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    Bank of England Warns of a Large Economic Shock in Case of Brexit 'No-Deal'

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    LONDON (Sputnik) - UK central bank’s governor Mark Carney on Tuesday backed the provisional withdrawal arrangement with the European Union, warning of an economic shock in the event of a no-deal Brexit.

    "We welcome the transition arrangements at the heart of the withdrawal agreement… Our job is to put the financial sector in a position where it is resilient, where it can take a large shock, and this would be a large negative shock to the economy, no deal, no transition," he said.

    The Bank of England governor spoke at the Treasury Select Committee hearing in parliament a week after the UK cabinet approved the Brexit draft plan that envisages a 21-month transition period with a possibility for an extension.

    With just months left before the exit next March, the blueprint needs the endorsement of the UK parliament where it faces an uphill struggle after opposition lawmakers and rebel Conservatives said they would vote against it.

    The United Kingdom voted to leave the European Union in a referendum in June 2016 and is expected to do so by late March 2019 despite a number of stumbling blocks that impede talks, namely, the Irish border and the post-Brexit UK-EU economic relations.

    READ MORE: 'Brexit Scenario' is a Betrayal of Britons Who Voted to Leave EU — UK Politician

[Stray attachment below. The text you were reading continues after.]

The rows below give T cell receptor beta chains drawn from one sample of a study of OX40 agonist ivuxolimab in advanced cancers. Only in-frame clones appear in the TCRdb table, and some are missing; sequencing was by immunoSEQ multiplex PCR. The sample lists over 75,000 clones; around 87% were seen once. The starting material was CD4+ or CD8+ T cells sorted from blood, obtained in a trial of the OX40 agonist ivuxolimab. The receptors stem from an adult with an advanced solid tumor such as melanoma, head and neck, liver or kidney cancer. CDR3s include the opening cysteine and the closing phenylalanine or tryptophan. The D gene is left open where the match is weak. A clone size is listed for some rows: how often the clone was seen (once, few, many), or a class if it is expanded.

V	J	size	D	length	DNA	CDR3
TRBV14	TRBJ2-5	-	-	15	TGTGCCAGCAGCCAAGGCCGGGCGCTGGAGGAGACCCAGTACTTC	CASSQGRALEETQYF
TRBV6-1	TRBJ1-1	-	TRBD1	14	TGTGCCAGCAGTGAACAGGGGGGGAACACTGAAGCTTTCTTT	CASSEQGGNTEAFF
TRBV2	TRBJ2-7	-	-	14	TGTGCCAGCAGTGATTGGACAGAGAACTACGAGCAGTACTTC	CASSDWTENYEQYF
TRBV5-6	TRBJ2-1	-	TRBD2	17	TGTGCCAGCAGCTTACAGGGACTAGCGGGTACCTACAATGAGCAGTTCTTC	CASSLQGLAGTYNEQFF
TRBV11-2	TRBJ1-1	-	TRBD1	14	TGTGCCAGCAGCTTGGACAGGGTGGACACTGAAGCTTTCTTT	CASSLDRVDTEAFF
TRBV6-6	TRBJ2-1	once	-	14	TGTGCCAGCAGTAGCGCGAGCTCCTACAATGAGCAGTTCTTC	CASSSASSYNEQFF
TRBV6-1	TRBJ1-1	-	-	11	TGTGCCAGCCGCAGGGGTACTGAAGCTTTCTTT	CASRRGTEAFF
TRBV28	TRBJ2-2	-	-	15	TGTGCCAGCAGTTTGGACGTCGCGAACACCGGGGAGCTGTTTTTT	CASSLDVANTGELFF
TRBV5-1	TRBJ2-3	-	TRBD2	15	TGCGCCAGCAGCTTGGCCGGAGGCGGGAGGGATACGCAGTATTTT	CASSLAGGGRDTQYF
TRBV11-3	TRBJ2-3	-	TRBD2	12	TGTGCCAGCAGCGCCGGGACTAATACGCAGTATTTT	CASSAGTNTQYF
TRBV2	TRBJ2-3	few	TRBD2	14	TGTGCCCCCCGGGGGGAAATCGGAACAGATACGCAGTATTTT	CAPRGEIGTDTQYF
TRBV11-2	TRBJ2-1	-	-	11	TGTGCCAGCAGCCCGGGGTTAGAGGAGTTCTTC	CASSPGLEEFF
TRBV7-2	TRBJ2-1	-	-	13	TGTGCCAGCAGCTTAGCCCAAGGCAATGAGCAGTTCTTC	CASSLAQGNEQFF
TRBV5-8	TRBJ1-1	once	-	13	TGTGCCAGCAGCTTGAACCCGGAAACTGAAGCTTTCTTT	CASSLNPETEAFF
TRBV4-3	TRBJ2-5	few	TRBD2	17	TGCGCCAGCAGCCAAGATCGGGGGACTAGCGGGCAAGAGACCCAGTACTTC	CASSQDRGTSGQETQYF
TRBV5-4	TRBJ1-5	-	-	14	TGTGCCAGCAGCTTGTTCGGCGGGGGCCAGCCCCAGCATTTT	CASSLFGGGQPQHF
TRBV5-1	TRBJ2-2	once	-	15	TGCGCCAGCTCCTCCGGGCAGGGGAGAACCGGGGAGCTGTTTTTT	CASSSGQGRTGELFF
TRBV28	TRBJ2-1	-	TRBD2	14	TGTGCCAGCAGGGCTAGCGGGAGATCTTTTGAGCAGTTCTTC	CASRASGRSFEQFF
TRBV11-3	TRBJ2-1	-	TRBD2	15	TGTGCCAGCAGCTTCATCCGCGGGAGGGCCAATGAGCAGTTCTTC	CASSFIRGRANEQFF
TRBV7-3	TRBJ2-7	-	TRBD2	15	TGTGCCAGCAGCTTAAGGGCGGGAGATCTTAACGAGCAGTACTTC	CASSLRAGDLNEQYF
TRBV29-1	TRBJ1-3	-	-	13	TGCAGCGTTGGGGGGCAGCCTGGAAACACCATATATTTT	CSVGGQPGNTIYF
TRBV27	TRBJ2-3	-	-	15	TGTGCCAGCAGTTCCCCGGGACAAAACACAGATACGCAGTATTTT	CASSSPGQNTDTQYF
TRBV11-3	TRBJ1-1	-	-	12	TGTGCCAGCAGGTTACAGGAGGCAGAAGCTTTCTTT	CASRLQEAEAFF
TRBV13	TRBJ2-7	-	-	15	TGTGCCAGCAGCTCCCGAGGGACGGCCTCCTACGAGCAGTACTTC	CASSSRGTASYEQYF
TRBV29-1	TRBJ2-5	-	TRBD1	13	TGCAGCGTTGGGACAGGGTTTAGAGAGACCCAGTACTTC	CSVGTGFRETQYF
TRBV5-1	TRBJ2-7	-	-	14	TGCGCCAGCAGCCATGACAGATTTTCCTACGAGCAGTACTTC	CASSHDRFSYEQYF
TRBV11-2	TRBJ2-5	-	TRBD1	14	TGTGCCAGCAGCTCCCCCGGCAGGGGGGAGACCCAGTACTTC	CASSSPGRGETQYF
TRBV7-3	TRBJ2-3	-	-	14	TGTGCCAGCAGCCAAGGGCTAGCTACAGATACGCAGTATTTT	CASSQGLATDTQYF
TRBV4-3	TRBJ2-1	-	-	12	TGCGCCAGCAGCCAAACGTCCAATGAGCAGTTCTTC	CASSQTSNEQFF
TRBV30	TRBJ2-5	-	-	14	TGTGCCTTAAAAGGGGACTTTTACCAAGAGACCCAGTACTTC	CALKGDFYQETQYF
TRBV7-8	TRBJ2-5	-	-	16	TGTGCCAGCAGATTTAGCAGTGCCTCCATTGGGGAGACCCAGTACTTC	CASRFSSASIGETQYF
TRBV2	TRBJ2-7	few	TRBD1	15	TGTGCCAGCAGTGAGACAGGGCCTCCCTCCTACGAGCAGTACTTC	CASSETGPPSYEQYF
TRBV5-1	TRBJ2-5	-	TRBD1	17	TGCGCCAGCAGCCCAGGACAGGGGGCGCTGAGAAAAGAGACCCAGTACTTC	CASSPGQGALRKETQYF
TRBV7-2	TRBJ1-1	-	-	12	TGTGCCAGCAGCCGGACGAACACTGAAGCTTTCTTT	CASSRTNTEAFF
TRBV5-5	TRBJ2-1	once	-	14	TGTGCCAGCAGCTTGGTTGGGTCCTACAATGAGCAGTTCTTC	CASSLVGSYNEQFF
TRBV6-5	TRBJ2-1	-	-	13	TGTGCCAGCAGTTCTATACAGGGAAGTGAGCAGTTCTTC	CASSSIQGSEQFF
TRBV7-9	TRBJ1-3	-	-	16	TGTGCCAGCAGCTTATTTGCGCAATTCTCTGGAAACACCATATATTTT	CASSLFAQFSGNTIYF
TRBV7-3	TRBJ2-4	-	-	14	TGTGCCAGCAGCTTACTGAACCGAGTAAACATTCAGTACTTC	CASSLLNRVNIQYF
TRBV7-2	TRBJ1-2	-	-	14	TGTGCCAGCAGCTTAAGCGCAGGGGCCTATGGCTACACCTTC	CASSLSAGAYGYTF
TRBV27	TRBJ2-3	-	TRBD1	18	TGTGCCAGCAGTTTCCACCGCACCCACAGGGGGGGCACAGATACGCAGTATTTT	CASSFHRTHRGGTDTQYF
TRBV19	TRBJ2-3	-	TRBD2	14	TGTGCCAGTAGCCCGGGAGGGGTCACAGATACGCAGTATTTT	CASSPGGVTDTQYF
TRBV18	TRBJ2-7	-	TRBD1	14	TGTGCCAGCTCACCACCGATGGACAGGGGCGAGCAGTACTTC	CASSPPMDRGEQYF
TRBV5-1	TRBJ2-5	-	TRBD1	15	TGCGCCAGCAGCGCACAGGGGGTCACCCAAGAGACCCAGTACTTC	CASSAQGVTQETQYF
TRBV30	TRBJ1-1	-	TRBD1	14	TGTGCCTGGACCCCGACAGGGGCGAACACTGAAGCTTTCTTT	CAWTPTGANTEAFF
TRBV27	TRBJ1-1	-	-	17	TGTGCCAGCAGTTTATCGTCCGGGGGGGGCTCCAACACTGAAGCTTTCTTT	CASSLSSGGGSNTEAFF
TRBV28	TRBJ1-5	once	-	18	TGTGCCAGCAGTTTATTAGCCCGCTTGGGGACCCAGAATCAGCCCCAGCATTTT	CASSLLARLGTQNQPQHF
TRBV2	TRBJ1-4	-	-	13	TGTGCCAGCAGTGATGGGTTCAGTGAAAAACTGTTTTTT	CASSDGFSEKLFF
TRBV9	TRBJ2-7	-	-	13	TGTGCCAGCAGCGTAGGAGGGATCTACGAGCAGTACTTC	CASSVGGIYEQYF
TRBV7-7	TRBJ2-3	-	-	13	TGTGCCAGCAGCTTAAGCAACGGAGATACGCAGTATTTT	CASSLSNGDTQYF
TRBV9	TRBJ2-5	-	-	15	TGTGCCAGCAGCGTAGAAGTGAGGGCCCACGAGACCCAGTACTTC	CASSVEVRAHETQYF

Following more than a year of tough talks on Brexit conditions, London and Brussels have finally completed a draft agreement. EU chief Brexit negotiator Michel Barnier has revealed the contents of the provisional deal, which included agreements on citizens' rights, London's financial settlement, future trade relations, transitional period in the London-Brussels relations and the Irish border issue, among other things.

    However, Rebel Conservatives and opposition Labor lawmakers have been calling on the government to allow the repeat of the vote after the Brexit draft deal was unveiled last week. In turn,  Theresa May has repeatedly and emphatically rejected the possibility of a second referendum, saying it was her responsibility to deliver on the 2016 vote.

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    warning, no-deal Brexit, aftermath, economy, Brexit, Bank of England, Mark Carney, United Kingdom
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